Demonstrated benefits of a diverse leadership team and workforce include more robust market insights, improved strategic decisions and increased financial success. Yet from tech accelerators and startup companies to venture capital firms and established industries, female technologists, founders, and investors often struggle to marshal support for their ideas. In 2016, companies led by men received 16 times the funding of those run by women, a statistic perhaps influenced by the fact that only 7% of partners at top VC firms are women. How can recent research and inspiring role models contribute to positive momentum for women in technical fields, startup companies, and venture firms?
This public half-day symposium will highlight the experience of women in the tech industry–from established companies to startups and the venture capital firms that support them. The event will also recognize those who have championed the advancement of women in technology through the Women in Tech Initiative at UC Athena Awards. Attendees will come away with actionable suggestions for overcoming gender-based challenges and improving the workplace climate for all. The agenda will offer time for presentations as well as informal discussion to build networks for mentoring and peer support.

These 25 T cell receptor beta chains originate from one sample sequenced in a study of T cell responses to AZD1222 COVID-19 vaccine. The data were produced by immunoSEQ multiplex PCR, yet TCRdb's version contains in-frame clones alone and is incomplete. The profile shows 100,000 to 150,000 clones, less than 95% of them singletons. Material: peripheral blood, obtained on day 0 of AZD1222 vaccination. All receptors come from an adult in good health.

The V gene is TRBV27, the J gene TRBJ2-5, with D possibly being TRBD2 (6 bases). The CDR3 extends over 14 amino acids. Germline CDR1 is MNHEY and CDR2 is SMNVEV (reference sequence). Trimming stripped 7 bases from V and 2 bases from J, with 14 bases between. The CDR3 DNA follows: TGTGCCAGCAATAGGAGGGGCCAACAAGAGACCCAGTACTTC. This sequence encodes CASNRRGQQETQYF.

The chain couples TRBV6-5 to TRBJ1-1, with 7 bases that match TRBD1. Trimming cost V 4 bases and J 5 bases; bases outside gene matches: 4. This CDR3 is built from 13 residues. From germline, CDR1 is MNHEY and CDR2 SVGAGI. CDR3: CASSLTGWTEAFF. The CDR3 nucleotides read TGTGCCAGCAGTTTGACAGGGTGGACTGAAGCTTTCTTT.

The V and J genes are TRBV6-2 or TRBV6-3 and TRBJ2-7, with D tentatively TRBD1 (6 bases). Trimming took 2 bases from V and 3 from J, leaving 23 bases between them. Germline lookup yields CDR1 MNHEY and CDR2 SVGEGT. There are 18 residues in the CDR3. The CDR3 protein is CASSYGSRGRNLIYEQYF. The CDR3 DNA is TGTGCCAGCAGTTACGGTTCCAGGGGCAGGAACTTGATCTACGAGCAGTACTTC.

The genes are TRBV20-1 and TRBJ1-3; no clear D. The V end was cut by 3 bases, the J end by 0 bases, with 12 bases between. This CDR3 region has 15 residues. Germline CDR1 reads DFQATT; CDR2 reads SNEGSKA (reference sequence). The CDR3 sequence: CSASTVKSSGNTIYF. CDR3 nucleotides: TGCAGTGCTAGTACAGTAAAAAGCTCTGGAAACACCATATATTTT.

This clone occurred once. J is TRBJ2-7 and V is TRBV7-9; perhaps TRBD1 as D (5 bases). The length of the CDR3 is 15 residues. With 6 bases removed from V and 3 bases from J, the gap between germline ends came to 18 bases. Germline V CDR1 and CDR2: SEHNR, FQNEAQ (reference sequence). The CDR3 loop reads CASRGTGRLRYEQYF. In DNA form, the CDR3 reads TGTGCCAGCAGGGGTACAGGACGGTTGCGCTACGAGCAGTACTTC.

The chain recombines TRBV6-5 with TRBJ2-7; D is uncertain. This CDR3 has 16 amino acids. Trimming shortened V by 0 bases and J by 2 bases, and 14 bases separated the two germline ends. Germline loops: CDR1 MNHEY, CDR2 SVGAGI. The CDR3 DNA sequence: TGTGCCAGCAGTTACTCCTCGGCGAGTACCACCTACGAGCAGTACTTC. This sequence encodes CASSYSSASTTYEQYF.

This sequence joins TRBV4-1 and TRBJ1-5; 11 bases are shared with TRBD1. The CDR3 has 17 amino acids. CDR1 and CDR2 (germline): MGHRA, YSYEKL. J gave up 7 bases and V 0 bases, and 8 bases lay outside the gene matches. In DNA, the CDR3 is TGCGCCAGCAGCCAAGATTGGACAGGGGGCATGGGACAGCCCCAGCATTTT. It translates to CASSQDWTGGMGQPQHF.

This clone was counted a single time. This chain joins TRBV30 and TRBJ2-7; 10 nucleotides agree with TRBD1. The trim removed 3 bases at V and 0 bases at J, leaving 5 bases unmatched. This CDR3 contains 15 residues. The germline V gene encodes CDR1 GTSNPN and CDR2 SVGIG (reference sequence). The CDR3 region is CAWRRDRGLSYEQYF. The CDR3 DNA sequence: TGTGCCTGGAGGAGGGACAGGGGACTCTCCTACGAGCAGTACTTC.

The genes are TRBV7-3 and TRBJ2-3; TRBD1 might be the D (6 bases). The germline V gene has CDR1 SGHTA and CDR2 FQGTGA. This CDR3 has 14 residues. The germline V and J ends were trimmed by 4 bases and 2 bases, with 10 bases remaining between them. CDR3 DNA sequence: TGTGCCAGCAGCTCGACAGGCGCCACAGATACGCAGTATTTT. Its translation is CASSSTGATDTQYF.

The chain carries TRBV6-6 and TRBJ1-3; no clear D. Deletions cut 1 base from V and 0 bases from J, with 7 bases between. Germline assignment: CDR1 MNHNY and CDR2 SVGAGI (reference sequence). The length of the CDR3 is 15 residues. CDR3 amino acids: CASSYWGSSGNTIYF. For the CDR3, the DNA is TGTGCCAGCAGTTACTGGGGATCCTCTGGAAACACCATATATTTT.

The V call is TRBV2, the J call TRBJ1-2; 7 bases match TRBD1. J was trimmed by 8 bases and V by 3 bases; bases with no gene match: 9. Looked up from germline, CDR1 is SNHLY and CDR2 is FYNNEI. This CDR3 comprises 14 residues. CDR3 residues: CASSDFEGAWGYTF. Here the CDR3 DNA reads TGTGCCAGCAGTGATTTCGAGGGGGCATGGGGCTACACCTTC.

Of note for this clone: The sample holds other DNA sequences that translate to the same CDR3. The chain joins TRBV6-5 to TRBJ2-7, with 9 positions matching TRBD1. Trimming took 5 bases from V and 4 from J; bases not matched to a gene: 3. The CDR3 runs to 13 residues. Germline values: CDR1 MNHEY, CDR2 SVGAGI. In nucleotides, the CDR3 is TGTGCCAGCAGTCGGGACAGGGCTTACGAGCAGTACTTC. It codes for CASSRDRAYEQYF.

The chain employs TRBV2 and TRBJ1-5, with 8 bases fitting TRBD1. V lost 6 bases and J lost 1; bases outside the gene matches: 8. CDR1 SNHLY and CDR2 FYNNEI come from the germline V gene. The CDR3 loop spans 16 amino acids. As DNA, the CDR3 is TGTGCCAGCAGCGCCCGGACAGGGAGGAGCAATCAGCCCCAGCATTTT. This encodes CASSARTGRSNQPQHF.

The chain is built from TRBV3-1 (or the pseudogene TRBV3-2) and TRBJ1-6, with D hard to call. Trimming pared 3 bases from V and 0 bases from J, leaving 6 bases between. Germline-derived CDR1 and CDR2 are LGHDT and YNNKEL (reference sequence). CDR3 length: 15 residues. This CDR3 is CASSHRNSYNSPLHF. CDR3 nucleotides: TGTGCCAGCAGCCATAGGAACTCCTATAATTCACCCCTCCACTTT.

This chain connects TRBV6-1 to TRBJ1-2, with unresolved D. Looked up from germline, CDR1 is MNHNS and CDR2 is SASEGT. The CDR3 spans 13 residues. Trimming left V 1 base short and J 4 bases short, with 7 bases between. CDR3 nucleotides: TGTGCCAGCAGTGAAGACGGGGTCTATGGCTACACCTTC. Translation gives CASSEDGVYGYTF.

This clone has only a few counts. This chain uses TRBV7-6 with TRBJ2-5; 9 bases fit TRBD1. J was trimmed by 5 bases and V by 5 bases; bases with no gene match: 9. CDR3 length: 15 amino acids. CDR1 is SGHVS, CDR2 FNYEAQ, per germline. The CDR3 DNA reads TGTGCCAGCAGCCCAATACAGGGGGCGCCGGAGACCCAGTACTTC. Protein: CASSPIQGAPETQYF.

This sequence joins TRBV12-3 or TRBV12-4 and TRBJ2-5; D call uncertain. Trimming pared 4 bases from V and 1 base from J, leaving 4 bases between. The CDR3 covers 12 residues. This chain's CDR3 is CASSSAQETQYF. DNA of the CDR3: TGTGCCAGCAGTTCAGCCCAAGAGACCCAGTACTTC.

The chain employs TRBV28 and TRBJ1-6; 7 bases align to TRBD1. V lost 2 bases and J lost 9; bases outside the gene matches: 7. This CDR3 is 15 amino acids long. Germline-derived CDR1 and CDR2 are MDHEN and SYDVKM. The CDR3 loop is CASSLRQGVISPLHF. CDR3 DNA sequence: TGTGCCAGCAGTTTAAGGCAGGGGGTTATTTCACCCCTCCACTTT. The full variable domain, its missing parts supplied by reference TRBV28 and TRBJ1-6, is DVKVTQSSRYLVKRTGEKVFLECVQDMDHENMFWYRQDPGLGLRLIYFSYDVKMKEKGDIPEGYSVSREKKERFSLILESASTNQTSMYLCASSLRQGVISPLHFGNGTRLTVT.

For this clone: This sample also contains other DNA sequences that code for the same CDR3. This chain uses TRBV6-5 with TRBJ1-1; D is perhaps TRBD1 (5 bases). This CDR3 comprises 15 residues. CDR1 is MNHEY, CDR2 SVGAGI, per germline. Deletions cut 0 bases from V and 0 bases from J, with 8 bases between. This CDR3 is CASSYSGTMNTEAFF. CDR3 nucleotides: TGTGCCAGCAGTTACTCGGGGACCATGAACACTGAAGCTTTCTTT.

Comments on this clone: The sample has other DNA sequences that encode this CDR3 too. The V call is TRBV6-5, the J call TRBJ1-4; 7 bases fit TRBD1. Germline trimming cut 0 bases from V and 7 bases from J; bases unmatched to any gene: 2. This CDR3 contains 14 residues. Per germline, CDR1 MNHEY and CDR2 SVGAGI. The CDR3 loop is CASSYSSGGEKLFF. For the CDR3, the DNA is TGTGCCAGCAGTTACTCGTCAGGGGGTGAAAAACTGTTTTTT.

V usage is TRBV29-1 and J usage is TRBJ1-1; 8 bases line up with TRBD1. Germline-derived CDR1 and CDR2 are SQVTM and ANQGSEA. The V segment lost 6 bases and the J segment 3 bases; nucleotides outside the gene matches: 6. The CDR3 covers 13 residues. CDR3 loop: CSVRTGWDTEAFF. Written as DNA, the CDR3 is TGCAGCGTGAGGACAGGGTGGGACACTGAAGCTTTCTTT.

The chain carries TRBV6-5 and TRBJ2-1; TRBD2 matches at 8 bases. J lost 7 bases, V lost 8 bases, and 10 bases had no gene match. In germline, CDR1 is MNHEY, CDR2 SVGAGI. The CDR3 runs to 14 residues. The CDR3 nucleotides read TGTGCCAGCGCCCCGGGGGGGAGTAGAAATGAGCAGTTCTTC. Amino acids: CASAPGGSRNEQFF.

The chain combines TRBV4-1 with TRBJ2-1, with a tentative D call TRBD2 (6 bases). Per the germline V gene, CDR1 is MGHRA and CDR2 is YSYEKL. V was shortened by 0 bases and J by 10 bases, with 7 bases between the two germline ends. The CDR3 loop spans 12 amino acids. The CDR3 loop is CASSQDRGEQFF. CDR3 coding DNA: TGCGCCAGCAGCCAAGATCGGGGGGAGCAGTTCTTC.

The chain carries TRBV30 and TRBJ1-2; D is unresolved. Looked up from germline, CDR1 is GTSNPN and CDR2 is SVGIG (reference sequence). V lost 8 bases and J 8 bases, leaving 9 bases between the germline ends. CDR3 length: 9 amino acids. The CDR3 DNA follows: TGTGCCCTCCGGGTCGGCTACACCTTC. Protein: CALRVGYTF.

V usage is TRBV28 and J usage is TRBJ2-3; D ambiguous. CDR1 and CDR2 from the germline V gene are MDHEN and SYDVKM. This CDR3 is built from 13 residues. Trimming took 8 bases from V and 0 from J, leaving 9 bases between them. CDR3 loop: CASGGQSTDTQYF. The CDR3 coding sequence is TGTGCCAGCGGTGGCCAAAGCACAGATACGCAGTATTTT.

Who should attend? Entrepreneurs, investors, students, and leaders from academia or the public and private sectors interested in supporting a more diverse ecosystem for innovation and creating a welcoming environment for new ideas across the spectrum. We welcome the participation of women and their allies.